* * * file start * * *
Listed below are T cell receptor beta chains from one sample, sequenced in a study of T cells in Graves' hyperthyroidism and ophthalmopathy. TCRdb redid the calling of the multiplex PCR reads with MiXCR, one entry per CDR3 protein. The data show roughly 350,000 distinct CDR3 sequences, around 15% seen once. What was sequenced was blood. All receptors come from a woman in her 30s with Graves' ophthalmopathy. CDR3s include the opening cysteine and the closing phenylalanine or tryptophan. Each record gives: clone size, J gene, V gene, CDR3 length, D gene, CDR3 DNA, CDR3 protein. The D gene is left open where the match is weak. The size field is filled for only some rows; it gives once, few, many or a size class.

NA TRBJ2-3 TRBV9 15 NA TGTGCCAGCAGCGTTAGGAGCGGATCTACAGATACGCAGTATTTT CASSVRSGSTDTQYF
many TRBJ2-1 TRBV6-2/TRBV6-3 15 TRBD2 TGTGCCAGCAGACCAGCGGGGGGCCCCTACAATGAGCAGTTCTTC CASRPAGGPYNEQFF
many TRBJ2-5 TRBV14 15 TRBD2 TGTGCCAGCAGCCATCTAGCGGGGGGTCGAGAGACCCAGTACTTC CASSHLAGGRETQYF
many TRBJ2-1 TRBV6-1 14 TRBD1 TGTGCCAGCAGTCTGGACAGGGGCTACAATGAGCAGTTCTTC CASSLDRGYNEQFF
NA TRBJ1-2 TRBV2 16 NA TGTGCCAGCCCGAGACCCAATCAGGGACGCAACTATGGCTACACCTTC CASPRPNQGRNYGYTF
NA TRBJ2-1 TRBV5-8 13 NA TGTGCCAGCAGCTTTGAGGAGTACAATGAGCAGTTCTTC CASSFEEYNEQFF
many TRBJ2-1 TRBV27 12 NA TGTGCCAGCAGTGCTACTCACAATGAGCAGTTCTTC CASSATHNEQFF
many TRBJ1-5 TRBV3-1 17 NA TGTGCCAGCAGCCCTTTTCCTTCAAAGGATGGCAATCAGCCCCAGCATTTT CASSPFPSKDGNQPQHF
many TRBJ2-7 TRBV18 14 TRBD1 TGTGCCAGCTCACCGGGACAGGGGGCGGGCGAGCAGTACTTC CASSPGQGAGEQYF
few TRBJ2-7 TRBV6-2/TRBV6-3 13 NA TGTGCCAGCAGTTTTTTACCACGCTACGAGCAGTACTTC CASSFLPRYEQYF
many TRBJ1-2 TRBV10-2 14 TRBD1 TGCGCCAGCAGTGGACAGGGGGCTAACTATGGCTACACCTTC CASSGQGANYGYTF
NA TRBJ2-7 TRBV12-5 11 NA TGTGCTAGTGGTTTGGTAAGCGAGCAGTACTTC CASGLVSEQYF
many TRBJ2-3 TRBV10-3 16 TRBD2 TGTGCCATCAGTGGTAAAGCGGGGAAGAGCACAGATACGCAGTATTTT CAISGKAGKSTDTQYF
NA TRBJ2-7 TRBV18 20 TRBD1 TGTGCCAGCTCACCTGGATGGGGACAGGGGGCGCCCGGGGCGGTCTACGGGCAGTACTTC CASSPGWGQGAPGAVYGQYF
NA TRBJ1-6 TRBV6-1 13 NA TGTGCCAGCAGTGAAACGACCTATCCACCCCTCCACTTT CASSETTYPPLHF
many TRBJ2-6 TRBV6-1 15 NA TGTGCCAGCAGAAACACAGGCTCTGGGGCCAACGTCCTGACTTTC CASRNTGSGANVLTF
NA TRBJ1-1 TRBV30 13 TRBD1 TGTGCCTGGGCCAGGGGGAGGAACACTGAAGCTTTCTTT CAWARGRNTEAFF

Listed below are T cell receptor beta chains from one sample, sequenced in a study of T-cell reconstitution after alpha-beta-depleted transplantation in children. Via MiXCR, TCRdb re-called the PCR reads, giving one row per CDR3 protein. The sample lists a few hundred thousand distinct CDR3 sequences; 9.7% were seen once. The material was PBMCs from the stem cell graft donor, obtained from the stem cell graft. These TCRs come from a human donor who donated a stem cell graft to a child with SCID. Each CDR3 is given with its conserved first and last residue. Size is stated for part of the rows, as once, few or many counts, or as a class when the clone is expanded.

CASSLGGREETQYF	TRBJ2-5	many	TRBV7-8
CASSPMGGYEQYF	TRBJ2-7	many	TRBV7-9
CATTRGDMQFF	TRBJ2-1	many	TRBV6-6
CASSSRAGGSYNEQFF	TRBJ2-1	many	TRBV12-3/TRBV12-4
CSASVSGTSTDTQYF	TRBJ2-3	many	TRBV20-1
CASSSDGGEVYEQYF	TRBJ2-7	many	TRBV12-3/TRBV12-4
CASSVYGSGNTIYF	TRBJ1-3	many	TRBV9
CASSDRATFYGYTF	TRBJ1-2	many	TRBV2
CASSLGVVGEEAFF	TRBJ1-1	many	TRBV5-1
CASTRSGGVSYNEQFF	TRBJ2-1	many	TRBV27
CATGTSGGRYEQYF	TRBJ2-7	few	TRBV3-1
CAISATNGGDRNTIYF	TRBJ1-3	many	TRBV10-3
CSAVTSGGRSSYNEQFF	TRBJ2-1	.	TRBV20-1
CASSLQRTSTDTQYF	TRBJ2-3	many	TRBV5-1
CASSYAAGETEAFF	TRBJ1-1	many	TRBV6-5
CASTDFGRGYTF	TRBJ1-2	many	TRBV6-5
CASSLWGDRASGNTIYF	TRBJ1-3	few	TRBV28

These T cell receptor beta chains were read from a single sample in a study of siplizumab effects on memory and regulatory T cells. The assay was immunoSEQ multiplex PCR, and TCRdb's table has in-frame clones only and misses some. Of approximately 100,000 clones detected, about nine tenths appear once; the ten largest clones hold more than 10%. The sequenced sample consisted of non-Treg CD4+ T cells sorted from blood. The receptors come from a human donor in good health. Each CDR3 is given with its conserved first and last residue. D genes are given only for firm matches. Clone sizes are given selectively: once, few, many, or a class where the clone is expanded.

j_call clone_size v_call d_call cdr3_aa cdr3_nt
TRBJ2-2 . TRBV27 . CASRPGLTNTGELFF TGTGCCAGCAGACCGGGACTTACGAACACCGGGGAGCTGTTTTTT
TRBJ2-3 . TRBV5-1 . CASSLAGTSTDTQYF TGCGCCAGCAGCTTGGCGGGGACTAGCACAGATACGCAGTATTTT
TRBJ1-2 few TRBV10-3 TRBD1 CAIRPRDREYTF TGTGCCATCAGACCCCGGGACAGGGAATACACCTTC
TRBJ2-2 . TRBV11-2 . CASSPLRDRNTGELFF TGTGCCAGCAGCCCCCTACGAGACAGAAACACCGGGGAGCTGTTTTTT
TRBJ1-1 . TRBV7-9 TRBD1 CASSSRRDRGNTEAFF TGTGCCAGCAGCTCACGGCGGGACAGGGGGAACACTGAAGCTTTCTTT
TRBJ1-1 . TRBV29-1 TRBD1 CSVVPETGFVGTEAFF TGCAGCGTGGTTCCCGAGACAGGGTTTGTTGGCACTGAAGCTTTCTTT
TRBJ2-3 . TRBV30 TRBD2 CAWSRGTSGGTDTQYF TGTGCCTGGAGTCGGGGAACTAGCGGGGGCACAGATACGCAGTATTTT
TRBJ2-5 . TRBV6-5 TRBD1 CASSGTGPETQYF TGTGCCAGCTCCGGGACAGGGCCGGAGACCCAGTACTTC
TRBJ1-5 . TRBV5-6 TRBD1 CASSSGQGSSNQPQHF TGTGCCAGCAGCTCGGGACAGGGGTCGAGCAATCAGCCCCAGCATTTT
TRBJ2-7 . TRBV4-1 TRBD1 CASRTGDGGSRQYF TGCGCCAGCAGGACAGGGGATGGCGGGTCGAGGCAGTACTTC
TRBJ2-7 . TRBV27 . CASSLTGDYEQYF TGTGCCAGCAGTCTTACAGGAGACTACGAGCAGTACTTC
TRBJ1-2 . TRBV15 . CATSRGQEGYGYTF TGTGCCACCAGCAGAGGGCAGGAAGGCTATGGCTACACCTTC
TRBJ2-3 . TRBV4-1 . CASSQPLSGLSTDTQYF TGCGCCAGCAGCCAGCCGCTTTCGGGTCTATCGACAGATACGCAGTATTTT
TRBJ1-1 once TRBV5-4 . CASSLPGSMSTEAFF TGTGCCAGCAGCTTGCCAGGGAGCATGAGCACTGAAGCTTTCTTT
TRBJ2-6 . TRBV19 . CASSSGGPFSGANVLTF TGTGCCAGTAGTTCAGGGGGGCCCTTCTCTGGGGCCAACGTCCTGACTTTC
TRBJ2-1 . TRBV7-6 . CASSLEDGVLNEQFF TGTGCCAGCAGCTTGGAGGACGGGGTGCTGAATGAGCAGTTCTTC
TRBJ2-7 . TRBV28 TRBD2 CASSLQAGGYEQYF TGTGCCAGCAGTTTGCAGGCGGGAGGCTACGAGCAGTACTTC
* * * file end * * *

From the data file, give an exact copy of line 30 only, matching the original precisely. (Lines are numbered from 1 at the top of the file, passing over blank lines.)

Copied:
CATGTSGGRYEQYF	TRBJ2-7	few	TRBV3-1